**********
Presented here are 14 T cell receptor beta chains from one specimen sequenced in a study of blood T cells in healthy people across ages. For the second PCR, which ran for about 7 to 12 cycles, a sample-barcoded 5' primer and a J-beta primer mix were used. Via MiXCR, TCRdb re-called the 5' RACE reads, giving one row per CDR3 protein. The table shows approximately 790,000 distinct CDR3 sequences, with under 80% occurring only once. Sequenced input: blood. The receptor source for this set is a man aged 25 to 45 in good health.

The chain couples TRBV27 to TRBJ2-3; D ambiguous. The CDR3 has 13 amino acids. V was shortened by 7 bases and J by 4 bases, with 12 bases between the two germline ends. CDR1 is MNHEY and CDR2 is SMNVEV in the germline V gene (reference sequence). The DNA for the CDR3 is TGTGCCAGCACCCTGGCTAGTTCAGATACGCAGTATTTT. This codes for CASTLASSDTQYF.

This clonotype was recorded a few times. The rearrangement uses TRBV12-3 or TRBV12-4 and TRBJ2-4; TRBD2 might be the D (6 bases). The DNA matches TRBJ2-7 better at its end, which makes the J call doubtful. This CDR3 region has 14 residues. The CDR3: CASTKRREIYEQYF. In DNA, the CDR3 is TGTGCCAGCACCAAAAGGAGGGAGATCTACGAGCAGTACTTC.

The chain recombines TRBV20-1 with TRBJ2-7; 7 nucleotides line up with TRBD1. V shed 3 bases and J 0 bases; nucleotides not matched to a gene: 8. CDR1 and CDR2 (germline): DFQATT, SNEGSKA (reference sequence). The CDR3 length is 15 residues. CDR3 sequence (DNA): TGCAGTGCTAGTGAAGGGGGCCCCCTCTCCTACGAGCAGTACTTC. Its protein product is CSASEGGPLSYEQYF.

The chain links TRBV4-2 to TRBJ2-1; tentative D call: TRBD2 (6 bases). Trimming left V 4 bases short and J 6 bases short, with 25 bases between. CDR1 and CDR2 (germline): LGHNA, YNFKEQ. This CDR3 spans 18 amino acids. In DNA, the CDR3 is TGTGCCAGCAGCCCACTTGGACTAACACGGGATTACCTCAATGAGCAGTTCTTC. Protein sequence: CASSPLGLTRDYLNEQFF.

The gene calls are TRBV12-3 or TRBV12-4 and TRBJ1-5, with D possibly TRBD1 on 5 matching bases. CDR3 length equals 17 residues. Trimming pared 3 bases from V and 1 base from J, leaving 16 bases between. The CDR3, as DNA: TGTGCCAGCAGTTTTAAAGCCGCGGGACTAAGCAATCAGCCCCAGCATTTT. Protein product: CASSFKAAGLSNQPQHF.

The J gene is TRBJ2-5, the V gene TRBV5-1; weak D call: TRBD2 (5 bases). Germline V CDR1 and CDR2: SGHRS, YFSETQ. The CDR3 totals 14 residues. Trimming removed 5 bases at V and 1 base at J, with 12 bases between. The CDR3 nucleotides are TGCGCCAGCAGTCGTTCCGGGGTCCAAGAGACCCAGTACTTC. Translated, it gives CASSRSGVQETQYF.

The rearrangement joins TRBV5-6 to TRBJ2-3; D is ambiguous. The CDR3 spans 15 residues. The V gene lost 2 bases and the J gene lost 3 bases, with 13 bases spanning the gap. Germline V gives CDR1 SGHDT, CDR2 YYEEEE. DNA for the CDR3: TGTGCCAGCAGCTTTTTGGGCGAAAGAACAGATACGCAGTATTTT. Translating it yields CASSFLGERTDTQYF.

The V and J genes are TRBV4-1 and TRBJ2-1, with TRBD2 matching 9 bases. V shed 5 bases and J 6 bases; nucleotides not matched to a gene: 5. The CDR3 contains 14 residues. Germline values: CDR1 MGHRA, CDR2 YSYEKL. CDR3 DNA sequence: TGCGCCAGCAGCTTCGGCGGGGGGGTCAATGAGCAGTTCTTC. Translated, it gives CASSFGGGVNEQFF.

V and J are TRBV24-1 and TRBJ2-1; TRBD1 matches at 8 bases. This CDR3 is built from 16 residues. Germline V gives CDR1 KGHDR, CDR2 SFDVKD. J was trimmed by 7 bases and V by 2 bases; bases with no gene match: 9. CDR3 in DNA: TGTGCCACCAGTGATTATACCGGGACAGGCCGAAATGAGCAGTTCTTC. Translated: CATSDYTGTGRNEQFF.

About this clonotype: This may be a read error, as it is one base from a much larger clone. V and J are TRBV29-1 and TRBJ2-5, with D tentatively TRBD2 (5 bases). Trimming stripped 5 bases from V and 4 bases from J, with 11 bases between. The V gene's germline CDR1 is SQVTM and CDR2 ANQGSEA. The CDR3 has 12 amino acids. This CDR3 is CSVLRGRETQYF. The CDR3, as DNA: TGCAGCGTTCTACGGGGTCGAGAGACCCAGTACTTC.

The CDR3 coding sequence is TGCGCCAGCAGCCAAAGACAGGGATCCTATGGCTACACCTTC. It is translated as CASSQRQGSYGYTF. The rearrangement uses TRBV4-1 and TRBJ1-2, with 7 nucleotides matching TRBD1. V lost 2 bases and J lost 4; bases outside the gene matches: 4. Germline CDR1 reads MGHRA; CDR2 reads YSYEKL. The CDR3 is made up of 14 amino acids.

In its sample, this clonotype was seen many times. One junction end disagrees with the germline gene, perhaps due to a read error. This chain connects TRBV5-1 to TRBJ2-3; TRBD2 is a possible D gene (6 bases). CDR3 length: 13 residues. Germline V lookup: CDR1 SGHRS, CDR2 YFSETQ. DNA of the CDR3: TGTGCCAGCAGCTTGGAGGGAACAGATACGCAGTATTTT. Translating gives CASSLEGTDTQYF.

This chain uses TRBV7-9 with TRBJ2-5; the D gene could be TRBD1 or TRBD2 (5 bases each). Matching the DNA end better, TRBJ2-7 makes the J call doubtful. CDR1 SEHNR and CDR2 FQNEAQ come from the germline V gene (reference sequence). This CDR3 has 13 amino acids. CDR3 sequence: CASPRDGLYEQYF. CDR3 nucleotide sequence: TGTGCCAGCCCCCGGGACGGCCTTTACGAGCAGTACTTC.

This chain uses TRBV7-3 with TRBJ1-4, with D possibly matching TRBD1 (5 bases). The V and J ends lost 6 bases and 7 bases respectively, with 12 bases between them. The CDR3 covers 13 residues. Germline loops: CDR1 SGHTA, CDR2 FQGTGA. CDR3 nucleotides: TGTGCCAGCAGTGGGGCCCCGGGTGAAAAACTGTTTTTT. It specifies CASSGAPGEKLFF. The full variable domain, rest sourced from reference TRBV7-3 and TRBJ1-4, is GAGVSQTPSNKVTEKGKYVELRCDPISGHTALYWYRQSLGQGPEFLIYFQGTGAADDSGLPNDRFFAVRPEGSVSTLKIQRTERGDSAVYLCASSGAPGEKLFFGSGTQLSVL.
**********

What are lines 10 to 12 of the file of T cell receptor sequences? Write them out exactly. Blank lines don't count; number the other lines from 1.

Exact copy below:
V and J are TRBV24-1 and TRBJ2-1; TRBD1 matches at 8 bases. This CDR3 is built from 16 residues. Germline V gives CDR1 KGHDR, CDR2 SFDVKD. J was trimmed by 7 bases and V by 2 bases; bases with no gene match: 9. CDR3 in DNA: TGTGCCACCAGTGATTATACCGGGACAGGCCGAAATGAGCAGTTCTTC. Translated: CATSDYTGTGRNEQFF.

About this clonotype: This may be a read error, as it is one base from a much larger clone. V and J are TRBV29-1 and TRBJ2-5, with D tentatively TRBD2 (5 bases). Trimming stripped 5 bases from V and 4 bases from J, with 11 bases between. The V gene's germline CDR1 is SQVTM and CDR2 ANQGSEA. The CDR3 has 12 amino acids. This CDR3 is CSVLRGRETQYF. The CDR3, as DNA: TGCAGCGTTCTACGGGGTCGAGAGACCCAGTACTTC.

The CDR3 coding sequence is TGCGCCAGCAGCCAAAGACAGGGATCCTATGGCTACACCTTC. It is translated as CASSQRQGSYGYTF. The rearrangement uses TRBV4-1 and TRBJ1-2, with 7 nucleotides matching TRBD1. V lost 2 bases and J lost 4; bases outside the gene matches: 4. Germline CDR1 reads MGHRA; CDR2 reads YSYEKL. The CDR3 is made up of 14 amino acids.